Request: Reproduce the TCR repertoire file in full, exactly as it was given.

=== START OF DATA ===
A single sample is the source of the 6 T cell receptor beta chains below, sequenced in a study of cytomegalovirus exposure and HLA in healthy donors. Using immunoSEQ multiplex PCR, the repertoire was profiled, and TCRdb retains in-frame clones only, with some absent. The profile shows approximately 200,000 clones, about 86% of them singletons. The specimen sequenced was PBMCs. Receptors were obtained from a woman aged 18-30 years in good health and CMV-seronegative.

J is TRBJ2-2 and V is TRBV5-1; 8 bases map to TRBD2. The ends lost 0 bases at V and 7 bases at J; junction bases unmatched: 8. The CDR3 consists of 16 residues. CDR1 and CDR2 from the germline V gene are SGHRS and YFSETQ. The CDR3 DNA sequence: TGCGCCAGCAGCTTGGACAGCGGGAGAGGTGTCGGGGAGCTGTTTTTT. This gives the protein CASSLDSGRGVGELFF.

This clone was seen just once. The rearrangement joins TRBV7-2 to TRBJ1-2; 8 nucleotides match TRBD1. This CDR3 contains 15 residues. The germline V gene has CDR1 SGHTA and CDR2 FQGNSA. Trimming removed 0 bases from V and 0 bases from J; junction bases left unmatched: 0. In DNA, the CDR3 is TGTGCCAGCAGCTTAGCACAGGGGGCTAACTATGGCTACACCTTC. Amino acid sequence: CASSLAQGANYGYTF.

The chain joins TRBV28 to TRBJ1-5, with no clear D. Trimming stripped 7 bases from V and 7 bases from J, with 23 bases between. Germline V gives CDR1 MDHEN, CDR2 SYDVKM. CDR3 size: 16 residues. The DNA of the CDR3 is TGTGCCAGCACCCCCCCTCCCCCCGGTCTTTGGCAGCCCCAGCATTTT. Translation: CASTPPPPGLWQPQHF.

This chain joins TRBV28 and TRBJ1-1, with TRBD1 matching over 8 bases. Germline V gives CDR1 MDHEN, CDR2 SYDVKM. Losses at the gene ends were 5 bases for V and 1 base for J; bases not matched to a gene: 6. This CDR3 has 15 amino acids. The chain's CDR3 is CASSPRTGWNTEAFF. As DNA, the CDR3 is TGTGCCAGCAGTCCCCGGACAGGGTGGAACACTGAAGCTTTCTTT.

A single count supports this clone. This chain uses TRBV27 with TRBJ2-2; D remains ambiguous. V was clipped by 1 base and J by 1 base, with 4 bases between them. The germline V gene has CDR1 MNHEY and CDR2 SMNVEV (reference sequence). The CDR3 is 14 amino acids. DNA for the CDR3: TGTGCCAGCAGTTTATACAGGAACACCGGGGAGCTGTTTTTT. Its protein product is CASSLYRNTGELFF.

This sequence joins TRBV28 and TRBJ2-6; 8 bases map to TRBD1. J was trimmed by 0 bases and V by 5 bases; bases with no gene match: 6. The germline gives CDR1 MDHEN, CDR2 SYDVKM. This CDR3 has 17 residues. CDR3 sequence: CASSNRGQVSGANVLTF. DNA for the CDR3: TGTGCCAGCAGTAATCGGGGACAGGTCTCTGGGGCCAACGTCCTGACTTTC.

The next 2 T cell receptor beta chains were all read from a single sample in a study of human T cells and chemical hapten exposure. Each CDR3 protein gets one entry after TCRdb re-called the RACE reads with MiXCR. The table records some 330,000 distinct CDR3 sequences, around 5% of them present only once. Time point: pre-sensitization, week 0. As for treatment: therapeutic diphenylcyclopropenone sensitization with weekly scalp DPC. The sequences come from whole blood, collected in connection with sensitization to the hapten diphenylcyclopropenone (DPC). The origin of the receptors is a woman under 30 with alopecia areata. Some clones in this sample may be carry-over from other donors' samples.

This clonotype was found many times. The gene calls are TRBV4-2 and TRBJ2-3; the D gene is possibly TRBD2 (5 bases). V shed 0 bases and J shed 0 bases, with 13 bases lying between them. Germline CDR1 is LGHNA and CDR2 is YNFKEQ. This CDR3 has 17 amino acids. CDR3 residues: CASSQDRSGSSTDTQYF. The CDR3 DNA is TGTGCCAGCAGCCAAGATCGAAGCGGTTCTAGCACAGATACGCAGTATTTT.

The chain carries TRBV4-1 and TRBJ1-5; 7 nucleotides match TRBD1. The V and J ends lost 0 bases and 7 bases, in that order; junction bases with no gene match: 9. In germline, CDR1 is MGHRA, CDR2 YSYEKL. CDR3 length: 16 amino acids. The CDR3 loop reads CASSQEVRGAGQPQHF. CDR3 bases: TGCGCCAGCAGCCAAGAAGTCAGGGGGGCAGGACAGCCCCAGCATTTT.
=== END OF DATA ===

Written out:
A single sample is the source of the 6 T cell receptor beta chains below, sequenced in a study of cytomegalovirus exposure and HLA in healthy donors. Using immunoSEQ multiplex PCR, the repertoire was profiled, and TCRdb retains in-frame clones only, with some absent. The profile shows approximately 200,000 clones, about 86% of them singletons. The specimen sequenced was PBMCs. Receptors were obtained from a woman aged 18-30 years in good health and CMV-seronegative.

J is TRBJ2-2 and V is TRBV5-1; 8 bases map to TRBD2. The ends lost 0 bases at V and 7 bases at J; junction bases unmatched: 8. The CDR3 consists of 16 residues. CDR1 and CDR2 from the germline V gene are SGHRS and YFSETQ. The CDR3 DNA sequence: TGCGCCAGCAGCTTGGACAGCGGGAGAGGTGTCGGGGAGCTGTTTTTT. This gives the protein CASSLDSGRGVGELFF.

This clone was seen just once. The rearrangement joins TRBV7-2 to TRBJ1-2; 8 nucleotides match TRBD1. This CDR3 contains 15 residues. The germline V gene has CDR1 SGHTA and CDR2 FQGNSA. Trimming removed 0 bases from V and 0 bases from J; junction bases left unmatched: 0. In DNA, the CDR3 is TGTGCCAGCAGCTTAGCACAGGGGGCTAACTATGGCTACACCTTC. Amino acid sequence: CASSLAQGANYGYTF.

The chain joins TRBV28 to TRBJ1-5, with no clear D. Trimming stripped 7 bases from V and 7 bases from J, with 23 bases between. Germline V gives CDR1 MDHEN, CDR2 SYDVKM. CDR3 size: 16 residues. The DNA of the CDR3 is TGTGCCAGCACCCCCCCTCCCCCCGGTCTTTGGCAGCCCCAGCATTTT. Translation: CASTPPPPGLWQPQHF.

This chain joins TRBV28 and TRBJ1-1, with TRBD1 matching over 8 bases. Germline V gives CDR1 MDHEN, CDR2 SYDVKM. Losses at the gene ends were 5 bases for V and 1 base for J; bases not matched to a gene: 6. This CDR3 has 15 amino acids. The chain's CDR3 is CASSPRTGWNTEAFF. As DNA, the CDR3 is TGTGCCAGCAGTCCCCGGACAGGGTGGAACACTGAAGCTTTCTTT.

A single count supports this clone. This chain uses TRBV27 with TRBJ2-2; D remains ambiguous. V was clipped by 1 base and J by 1 base, with 4 bases between them. The germline V gene has CDR1 MNHEY and CDR2 SMNVEV (reference sequence). The CDR3 is 14 amino acids. DNA for the CDR3: TGTGCCAGCAGTTTATACAGGAACACCGGGGAGCTGTTTTTT. Its protein product is CASSLYRNTGELFF.

This sequence joins TRBV28 and TRBJ2-6; 8 bases map to TRBD1. J was trimmed by 0 bases and V by 5 bases; bases with no gene match: 6. The germline gives CDR1 MDHEN, CDR2 SYDVKM. This CDR3 has 17 residues. CDR3 sequence: CASSNRGQVSGANVLTF. DNA for the CDR3: TGTGCCAGCAGTAATCGGGGACAGGTCTCTGGGGCCAACGTCCTGACTTTC.

The next 2 T cell receptor beta chains were all read from a single sample in a study of human T cells and chemical hapten exposure. Each CDR3 protein gets one entry after TCRdb re-called the RACE reads with MiXCR. The table records some 330,000 distinct CDR3 sequences, around 5% of them present only once. Time point: pre-sensitization, week 0. As for treatment: therapeutic diphenylcyclopropenone sensitization with weekly scalp DPC. The sequences come from whole blood, collected in connection with sensitization to the hapten diphenylcyclopropenone (DPC). The origin of the receptors is a woman under 30 with alopecia areata. Some clones in this sample may be carry-over from other donors' samples.

This clonotype was found many times. The gene calls are TRBV4-2 and TRBJ2-3; the D gene is possibly TRBD2 (5 bases). V shed 0 bases and J shed 0 bases, with 13 bases lying between them. Germline CDR1 is LGHNA and CDR2 is YNFKEQ. This CDR3 has 17 amino acids. CDR3 residues: CASSQDRSGSSTDTQYF. The CDR3 DNA is TGTGCCAGCAGCCAAGATCGAAGCGGTTCTAGCACAGATACGCAGTATTTT.

The chain carries TRBV4-1 and TRBJ1-5; 7 nucleotides match TRBD1. The V and J ends lost 0 bases and 7 bases, in that order; junction bases with no gene match: 9. In germline, CDR1 is MGHRA, CDR2 YSYEKL. CDR3 length: 16 amino acids. The CDR3 loop reads CASSQEVRGAGQPQHF. CDR3 bases: TGCGCCAGCAGCCAAGAAGTCAGGGGGGCAGGACAGCCCCAGCATTTT.